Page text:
You’ve probably heard that Knicks forward Carmelo Anthony dropped 90 points in his past two games, leading his club to victories over Miami and Atlanta. Only mild surprise there: the focal point of the Knicks’ offense all season, Anthony ‘s 28.1 points per game trails Oklahoma City’s Kevin Durant for the league lead by a just a whisker.

Except, Anthony isn’t Durant. Despite making about $2.7 million more this season, he isn’t even close. Durant gets his points taking four fewer shots per game than Anthony does (18 vs. 22). He shoots 50.5% from the floor to Anthony’s 44%. Durant averages 4.4 assists per game compared to Anthony’s 2.6, and 7.9 rebounds to Anthony’s 6.4.

As the new breed of statistical analysts like to point out, a primary scorer using extra shots to get his points means fewer shots for others (and hence fewer chances for additional points for the team). Assists lead directly to points, and every rebound gives your team a possession, which means a chance to score. Durant, in short, is an efficient player whose numbers translate into wins for his club. The same is true for LeBron James, Chris Paul and Tim Duncan. But not for Carmelo Anthony. And that’s why, at a 2012-13 salary of $19.4 million, Anthony tops our list as the NBA’s most overpaid player.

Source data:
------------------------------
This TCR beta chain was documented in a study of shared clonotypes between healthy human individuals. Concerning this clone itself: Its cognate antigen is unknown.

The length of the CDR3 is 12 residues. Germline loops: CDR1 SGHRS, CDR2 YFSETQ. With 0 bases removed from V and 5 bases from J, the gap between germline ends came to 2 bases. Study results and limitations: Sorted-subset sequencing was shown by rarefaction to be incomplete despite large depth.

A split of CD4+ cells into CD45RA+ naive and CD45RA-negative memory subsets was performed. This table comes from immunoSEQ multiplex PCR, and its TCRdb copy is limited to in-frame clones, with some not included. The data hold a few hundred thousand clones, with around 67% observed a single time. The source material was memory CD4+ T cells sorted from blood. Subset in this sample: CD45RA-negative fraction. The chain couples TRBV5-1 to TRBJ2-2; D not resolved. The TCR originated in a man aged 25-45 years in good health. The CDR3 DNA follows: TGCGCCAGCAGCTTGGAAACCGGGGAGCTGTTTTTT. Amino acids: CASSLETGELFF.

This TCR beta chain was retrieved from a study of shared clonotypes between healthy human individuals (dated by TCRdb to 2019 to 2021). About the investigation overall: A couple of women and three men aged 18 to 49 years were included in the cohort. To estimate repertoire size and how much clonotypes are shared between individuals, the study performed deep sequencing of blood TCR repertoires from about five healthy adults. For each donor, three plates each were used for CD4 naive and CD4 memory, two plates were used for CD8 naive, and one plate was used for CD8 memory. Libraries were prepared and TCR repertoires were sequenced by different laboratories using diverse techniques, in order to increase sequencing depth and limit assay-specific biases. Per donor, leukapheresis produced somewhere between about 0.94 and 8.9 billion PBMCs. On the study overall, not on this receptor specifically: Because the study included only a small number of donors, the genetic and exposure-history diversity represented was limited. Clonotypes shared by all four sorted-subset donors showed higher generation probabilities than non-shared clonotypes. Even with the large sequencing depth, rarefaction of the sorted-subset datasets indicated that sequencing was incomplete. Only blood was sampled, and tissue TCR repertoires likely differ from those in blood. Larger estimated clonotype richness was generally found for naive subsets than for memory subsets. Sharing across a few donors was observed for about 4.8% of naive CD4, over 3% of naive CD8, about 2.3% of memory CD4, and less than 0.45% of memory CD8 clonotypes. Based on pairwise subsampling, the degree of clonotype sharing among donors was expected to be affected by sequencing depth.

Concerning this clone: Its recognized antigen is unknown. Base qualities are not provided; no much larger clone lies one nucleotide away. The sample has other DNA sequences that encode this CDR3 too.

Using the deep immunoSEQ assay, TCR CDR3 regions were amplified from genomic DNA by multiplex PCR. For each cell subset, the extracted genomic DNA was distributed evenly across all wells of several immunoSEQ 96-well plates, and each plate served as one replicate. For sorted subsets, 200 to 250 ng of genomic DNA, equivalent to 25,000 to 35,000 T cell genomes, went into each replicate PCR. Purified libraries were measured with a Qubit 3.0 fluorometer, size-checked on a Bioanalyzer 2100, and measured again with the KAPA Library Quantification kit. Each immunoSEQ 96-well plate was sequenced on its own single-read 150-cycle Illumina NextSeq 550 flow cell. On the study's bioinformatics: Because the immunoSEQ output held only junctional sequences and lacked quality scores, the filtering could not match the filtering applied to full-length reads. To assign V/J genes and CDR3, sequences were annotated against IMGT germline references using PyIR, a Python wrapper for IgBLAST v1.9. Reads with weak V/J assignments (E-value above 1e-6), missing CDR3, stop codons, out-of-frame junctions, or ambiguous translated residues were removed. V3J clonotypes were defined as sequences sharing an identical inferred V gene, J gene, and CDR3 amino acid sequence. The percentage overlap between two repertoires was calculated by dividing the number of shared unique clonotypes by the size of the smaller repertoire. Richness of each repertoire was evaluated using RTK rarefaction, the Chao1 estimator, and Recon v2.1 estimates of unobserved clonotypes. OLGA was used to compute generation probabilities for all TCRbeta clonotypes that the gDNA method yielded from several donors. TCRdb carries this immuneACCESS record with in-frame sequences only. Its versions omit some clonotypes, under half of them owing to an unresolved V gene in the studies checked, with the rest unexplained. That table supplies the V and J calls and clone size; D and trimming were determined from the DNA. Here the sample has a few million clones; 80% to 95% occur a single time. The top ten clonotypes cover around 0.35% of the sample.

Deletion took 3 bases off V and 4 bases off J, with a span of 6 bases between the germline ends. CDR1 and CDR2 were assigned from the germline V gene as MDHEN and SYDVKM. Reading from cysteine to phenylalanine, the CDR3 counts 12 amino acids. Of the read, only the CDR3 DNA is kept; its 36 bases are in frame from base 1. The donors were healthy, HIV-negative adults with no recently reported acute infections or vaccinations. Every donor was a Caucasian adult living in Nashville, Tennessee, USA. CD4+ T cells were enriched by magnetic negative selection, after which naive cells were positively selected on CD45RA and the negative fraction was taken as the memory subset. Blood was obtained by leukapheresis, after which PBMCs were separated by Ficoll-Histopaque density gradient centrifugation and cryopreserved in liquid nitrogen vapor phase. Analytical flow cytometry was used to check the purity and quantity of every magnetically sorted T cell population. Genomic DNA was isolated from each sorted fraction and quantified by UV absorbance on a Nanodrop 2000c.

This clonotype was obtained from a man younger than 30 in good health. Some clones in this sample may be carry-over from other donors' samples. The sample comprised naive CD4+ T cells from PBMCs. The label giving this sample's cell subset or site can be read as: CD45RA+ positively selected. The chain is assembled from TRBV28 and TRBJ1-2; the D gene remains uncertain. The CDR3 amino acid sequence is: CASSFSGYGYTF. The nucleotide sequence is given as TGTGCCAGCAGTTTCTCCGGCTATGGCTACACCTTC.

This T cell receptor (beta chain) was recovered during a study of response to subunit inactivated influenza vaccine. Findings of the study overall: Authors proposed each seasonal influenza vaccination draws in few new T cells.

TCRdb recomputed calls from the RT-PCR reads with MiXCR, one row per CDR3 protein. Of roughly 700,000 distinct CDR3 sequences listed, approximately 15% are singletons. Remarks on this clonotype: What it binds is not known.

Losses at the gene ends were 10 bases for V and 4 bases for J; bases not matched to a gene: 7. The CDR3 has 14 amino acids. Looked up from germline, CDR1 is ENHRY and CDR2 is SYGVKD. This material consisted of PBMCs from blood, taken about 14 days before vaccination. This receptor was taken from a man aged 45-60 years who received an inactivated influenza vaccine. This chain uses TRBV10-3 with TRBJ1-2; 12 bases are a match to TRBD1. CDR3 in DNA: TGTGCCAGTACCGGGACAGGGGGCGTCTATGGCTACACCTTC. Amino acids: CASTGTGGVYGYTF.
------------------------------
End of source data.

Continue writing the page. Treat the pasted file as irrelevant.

Following closely behind: Charlotte Bobcats’ guard Ben Gordon ($12.4 million; -2.1 win shares), Brooklyn Nets guard Joe Johnson ($19.75 million; 1.5 win shares) and Orlando Magic guard Helo Turkoglu ($11.8 million; -0.6 win shares). The pattern is pretty clear- scorers that don’t do other things well and that don’t shoot a solid percentage from the field tend to be overvalued.

TheNBAGeek.com, website of Southern Utah economics professor David Berri, attempts to translate players’ efficiencies into what’s known as win shares – largely how many possessions a player gains for his team during a typical game, and how many of his own scoring opportunities he’s cashing in. The model probably isn’t perfect, but the gist of it makes sense – a player taking a lot of shots to score while doing little in the way of passing or rebounding isn’t helping to win many games.